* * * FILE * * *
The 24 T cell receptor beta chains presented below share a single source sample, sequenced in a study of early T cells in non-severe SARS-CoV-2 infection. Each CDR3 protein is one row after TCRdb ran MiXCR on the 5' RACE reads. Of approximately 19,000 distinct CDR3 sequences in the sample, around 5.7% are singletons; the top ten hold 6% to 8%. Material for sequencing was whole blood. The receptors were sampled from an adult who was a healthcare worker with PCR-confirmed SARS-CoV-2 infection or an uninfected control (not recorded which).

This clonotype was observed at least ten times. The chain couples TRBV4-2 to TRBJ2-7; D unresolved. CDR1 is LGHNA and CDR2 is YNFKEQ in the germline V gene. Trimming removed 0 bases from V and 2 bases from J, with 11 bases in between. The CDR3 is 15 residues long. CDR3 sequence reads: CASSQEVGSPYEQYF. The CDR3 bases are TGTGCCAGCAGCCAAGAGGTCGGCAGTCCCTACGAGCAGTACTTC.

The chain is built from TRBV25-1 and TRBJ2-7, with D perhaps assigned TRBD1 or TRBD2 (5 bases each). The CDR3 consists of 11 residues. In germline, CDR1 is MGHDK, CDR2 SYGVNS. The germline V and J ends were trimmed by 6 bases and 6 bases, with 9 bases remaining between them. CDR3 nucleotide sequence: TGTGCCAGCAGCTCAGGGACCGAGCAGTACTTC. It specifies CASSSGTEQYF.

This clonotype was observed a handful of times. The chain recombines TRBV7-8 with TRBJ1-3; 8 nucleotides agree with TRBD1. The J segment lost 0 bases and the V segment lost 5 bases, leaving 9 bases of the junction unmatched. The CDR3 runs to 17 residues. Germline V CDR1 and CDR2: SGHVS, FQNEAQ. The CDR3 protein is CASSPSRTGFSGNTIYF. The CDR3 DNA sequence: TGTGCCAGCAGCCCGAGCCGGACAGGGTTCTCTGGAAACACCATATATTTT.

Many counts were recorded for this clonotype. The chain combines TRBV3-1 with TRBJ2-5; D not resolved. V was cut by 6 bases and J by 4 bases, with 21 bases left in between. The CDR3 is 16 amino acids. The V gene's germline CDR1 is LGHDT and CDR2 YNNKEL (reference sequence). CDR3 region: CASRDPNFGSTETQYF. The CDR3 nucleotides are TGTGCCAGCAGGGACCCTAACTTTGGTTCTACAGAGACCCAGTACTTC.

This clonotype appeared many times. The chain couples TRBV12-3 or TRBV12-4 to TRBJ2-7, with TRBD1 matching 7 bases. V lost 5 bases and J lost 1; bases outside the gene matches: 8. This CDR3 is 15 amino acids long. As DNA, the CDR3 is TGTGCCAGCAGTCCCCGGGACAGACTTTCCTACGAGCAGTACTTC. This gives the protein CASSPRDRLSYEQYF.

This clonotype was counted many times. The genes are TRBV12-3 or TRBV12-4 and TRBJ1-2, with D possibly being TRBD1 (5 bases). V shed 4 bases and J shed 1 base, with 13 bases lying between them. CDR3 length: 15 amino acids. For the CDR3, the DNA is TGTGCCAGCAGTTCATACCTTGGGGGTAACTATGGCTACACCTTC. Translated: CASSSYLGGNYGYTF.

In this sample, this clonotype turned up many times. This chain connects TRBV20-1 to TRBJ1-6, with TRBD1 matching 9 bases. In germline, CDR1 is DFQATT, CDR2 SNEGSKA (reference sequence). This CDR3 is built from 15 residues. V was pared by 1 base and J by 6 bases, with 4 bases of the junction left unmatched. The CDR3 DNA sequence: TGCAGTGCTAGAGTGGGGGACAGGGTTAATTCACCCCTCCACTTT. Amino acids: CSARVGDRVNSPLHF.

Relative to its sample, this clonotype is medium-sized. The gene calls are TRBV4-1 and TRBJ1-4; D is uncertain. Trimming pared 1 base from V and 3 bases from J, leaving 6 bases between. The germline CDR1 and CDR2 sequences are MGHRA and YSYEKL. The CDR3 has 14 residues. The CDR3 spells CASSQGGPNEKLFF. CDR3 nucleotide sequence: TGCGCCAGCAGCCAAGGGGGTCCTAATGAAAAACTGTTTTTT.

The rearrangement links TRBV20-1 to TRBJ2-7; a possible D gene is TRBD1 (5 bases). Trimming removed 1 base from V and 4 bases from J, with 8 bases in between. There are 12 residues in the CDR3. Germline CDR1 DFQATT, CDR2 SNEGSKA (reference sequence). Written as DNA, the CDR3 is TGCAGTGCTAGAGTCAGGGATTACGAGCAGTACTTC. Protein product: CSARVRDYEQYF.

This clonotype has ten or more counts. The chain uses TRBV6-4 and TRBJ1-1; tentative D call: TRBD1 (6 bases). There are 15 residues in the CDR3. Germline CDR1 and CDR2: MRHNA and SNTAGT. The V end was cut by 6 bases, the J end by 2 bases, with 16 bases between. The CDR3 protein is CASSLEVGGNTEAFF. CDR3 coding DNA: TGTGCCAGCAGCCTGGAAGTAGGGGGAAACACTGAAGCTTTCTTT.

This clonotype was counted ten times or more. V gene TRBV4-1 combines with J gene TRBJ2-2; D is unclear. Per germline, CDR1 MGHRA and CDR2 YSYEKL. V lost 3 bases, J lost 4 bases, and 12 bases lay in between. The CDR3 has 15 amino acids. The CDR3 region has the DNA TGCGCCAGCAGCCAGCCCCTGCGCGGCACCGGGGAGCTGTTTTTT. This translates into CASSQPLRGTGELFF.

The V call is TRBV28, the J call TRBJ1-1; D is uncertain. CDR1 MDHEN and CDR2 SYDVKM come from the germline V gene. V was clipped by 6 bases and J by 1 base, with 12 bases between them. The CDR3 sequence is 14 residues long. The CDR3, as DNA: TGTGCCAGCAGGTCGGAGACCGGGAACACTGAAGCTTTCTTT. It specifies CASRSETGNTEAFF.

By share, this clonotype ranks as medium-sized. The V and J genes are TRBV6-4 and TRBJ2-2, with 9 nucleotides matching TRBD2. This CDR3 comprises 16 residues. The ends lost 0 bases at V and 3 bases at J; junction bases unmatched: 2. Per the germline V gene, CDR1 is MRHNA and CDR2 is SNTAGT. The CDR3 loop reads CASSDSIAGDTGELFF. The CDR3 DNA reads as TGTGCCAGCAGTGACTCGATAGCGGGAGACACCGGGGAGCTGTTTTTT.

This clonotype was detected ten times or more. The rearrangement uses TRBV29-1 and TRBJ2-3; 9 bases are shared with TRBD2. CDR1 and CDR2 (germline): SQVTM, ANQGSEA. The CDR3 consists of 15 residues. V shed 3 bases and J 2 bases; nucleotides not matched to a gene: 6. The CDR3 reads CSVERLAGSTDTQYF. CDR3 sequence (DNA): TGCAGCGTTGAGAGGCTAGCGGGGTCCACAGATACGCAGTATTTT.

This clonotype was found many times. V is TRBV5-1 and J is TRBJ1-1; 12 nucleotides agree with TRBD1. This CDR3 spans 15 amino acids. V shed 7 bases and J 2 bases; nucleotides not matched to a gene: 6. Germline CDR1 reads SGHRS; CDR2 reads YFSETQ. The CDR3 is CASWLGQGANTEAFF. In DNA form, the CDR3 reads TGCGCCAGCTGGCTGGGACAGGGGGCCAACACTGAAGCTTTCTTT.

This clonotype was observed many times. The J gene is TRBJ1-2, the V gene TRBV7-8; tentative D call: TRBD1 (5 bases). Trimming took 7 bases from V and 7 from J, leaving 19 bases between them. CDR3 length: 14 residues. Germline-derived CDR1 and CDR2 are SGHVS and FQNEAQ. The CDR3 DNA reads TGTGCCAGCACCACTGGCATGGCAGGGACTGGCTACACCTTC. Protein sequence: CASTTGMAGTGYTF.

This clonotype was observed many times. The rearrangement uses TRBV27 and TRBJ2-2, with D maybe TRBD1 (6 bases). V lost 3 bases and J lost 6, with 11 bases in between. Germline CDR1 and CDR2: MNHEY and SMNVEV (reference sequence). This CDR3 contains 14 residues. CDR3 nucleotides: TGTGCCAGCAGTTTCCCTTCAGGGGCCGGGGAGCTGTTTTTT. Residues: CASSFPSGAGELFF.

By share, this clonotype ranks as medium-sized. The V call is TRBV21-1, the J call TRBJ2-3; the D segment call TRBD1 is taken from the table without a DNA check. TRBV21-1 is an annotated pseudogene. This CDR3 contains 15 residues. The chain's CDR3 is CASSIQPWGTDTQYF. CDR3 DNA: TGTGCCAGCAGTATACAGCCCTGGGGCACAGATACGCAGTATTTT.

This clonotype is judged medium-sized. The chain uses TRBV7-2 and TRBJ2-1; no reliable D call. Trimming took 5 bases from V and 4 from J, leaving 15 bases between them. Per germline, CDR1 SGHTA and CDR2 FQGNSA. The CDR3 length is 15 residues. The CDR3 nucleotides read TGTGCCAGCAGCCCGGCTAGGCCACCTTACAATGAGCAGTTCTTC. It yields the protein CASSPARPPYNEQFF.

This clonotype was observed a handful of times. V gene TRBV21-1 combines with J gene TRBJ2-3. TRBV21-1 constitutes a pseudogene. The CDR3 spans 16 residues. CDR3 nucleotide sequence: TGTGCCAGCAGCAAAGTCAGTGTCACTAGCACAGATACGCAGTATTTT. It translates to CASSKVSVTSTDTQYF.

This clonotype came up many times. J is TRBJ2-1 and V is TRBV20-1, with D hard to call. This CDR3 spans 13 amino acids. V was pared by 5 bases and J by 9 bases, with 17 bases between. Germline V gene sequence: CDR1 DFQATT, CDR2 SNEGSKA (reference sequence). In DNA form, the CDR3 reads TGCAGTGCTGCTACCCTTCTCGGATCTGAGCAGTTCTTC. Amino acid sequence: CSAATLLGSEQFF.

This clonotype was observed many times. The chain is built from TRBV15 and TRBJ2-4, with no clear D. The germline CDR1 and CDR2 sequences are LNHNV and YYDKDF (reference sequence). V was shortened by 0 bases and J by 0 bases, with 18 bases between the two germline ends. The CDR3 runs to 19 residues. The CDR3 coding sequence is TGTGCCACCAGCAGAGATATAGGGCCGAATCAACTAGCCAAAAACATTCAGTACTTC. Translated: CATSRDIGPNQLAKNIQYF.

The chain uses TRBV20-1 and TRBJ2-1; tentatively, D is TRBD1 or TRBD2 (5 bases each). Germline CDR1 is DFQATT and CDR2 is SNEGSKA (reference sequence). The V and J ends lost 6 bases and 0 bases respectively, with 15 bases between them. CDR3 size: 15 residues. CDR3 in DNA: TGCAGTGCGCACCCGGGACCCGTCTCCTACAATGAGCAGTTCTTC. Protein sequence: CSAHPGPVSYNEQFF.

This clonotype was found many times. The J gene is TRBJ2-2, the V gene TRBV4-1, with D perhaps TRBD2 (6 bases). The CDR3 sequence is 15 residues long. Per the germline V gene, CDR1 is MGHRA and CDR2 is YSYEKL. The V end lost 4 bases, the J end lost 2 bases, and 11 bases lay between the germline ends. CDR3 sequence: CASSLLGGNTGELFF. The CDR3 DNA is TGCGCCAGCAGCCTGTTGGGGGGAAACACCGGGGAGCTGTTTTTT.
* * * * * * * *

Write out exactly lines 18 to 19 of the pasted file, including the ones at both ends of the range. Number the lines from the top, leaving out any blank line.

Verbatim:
This clonotype was observed many times. The rearrangement uses TRBV27 and TRBJ2-2, with D maybe TRBD1 (6 bases). V lost 3 bases and J lost 6, with 11 bases in between. Germline CDR1 and CDR2: MNHEY and SMNVEV (reference sequence). This CDR3 contains 14 residues. CDR3 nucleotides: TGTGCCAGCAGTTTCCCTTCAGGGGCCGGGGAGCTGTTTTTT. Residues: CASSFPSGAGELFF.

By share, this clonotype ranks as medium-sized. The V call is TRBV21-1, the J call TRBJ2-3; the D segment call TRBD1 is taken from the table without a DNA check. TRBV21-1 is an annotated pseudogene. This CDR3 contains 15 residues. The chain's CDR3 is CASSIQPWGTDTQYF. CDR3 DNA: TGTGCCAGCAGTATACAGCCCTGGGGCACAGATACGCAGTATTTT.